Nutrient concentration, resorption and lifespan: leaf traits of Australian sclerophyll species
Article first published online: 28 FEB 2003
Volume 17, Issue 1, pages 10–19, February 2003
How to Cite
Wright, I. J. and Westoby, M. (2003), Nutrient concentration, resorption and lifespan: leaf traits of Australian sclerophyll species. Functional Ecology, 17: 10–19. doi: 10.1046/j.1365-2435.2003.00694.x
- Issue published online: 28 FEB 2003
- Article first published online: 28 FEB 2003
- Received 14 March 2002; revised 1 July 2002; accepted 4 July 2002
- Leaf lifespan;
- leaf mass per area;
- leaf nutrients;
- nutrient resorption
- 1Most plants withdraw nutrients from leaves as they age, and redeploy them elsewhere in the plant. The proportion of nutrients resorbed and the residual nutrient concentration in senesced leaves are different but complementary indices of nutrient conservation via this process. A major spectrum of strategic variation runs from plant species with typically long leaf lifespan (LL), high leaf mass per area (LMA), low leaf nutrient concentrations, and low photosynthetic capacity, to species with the opposite characteristics. It is unknown to what extent either facet of resorption covaries with the LL–LMA spectrum.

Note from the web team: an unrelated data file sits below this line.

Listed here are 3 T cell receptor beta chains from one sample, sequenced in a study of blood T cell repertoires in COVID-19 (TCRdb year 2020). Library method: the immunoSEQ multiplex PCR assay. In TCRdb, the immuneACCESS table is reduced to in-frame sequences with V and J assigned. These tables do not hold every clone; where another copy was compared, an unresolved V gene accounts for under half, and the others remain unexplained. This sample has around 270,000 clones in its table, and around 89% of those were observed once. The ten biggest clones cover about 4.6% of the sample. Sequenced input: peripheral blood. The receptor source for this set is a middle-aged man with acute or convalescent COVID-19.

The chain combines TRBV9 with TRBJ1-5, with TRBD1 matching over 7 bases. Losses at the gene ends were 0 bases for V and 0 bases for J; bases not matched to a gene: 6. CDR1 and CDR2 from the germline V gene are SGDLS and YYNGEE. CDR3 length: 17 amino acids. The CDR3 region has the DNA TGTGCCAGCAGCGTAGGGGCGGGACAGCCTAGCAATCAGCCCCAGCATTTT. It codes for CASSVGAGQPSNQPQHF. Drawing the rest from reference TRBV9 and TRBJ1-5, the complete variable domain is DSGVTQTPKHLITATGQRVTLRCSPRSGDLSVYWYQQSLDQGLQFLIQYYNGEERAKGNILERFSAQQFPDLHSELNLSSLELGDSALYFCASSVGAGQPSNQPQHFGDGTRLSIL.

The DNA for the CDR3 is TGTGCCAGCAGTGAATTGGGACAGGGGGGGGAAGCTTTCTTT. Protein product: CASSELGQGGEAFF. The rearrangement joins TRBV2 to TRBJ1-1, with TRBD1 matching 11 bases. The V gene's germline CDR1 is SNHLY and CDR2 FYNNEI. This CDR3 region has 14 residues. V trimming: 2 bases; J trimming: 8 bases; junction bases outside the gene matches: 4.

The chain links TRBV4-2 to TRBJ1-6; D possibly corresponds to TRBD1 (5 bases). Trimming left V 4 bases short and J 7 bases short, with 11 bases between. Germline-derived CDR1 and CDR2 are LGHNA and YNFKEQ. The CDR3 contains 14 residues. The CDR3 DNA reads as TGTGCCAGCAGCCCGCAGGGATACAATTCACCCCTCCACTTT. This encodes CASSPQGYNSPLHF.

- 2Green-leaf and senesced-leaf N and P concentrations were quantified for 73 evergreen species from four sites in eastern Australia (nutrient-rich and nutrient-poor sites in each of two rainfall zones). Leaf nutrient concentrations in green and senesced leaves were negatively correlated with LL across all species and at most sites, especially if N2-fixing species were excluded from analyses involving leaf N.
- 3Proportional resorption did not differ with soil nutrients, as has been found elsewhere, nor was it correlated with LL. Green-leaf and senesced-leaf nutrient concentrations were lower for species on poorer soils. A simple model was described in which the proportion of resorbed vs soil-derived nutrients deployed in new leaves is set by the relative cost of nutrients from the two sources. The model provides a prospective explanation for the observed differences between species from nutrient-rich and nutrient-poor habitats.
- 4The results from this study provide support for the argument that selection to minimize nutrient losses has affected the residual nutrient concentration in senesced leaves, rather than proportional resorption per se. Further, variation among species in residual nutrient concentration was correlated with one of the key spectra of strategic variation between plant species, the leaf lifespan–LMA axis of variation.